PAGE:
Lightning on Venus?
Astronomers have suspected lightning on Venus for nearly three decades, and now have found proof of its reality.
A magnetic antenna on the European SPace Agency's Venus Express prob that has been orbiting for 20 months has proven the lightning to be real.
"In addition to all the pressure and heat, we can confirm there is lightning on Venus, maybe even more activity than there is here on Earth," said Christopher Russell, a NASA-sponsored scientist on Venus Express from the University of California, Los Angeles, and lead author of one of the Nature papers. "Not a very good place to vacation, that is for sure." http://www.sciencedaily.com/releases/2007/11/071128155513.htm
The idea is fascinating, said University of California, Los Angeles geophysics Prof. C.T. Russell, lead author of a paper in today's journal Nature. http://www.startribune.com/722/story/1579680.html
"It's significant because lightning affects atmospheric chemistry, so scientists will have to take it into account. There's also the 'wow' factor. Venus' weather forecasts thought to be "boring ... steady winds for the next 400 years,"until now said senior scientist Allan Treiman of the Lunar and Planetary Institute in Houston. http://www.startribune.com/722/story/1579680.html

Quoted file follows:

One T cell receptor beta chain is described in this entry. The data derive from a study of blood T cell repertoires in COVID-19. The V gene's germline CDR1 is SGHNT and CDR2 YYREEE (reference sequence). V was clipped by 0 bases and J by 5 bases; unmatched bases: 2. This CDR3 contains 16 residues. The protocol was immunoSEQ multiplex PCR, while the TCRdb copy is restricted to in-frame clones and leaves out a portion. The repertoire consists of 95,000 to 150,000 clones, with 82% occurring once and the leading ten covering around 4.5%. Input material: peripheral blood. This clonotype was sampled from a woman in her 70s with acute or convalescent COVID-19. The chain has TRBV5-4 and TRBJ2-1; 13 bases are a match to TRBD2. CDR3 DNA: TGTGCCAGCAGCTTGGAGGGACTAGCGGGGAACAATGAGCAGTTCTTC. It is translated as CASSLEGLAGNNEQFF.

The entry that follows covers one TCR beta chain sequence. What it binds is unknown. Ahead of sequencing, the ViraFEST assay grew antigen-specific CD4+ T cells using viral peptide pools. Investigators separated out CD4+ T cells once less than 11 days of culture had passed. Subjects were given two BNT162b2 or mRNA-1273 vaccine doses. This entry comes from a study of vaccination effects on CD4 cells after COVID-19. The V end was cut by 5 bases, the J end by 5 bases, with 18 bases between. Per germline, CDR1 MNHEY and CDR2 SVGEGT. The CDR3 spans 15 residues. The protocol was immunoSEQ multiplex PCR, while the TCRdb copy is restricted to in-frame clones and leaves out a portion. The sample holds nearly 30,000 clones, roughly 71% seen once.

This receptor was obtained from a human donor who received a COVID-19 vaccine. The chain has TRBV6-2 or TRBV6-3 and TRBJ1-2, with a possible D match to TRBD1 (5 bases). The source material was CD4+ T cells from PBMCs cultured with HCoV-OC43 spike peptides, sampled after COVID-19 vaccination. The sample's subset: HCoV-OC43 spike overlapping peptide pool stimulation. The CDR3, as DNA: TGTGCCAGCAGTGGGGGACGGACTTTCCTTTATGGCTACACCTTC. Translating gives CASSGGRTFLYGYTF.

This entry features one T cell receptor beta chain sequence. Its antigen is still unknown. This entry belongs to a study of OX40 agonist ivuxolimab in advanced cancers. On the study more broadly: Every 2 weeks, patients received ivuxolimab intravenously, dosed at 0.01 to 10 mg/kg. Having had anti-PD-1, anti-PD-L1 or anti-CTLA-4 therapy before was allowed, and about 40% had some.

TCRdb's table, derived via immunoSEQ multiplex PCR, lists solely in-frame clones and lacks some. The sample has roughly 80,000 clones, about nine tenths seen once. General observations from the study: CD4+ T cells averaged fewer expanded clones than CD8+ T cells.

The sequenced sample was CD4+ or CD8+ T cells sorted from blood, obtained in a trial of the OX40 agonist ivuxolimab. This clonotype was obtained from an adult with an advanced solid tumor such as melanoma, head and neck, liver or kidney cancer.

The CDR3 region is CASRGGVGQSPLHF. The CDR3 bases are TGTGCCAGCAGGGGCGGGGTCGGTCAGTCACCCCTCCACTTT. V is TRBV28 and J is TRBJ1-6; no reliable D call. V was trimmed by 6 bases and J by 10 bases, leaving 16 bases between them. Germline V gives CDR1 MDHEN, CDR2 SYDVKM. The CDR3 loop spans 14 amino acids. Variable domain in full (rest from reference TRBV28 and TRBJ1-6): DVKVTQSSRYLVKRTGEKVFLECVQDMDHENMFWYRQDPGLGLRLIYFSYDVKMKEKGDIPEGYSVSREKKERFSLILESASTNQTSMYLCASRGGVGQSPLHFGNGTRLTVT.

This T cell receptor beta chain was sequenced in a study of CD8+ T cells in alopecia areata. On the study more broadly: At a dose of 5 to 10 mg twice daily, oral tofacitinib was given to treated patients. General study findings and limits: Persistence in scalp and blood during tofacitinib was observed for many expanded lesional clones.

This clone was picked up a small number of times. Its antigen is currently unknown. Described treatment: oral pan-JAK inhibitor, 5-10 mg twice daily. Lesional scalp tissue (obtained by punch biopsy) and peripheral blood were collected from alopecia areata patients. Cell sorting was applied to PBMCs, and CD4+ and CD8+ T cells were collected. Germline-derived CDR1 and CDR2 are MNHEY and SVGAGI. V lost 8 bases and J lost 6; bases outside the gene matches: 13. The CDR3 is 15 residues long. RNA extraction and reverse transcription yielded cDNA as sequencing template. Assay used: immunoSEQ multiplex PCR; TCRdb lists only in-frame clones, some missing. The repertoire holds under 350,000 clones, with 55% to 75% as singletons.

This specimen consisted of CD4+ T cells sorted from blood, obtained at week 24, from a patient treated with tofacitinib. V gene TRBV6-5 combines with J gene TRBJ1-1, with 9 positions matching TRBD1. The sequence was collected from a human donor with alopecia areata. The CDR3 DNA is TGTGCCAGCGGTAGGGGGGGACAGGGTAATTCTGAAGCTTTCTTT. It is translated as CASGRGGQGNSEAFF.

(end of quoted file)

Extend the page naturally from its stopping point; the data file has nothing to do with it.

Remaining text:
According to Space Today, the lightning found on Venus may be related to volcanic activity on the surface. http://www.spacetoday.org/SolSys/Venus/VenusLightning.html
The probe has also shown Venus and Earth to be quite similar in many ways: size, mass and carbon dioxide amounts. Said Russell, "It may be Earth's 'evil twin,' but it is in many respects Earth's twin." http://www.startribune.com/722/story/1579680.html
Venus, 30 percent closer to the sun, is 900 degrees hotter than Earth's surface and lost nearly all its water. http://www.startribune.com/722/story/1579680.html
The confirming measurements of the lightning from the electrical discharges were made with data obtained by the Venus Express magnetometer instrument which was provided by the Space Research Institute in Graz, Austria.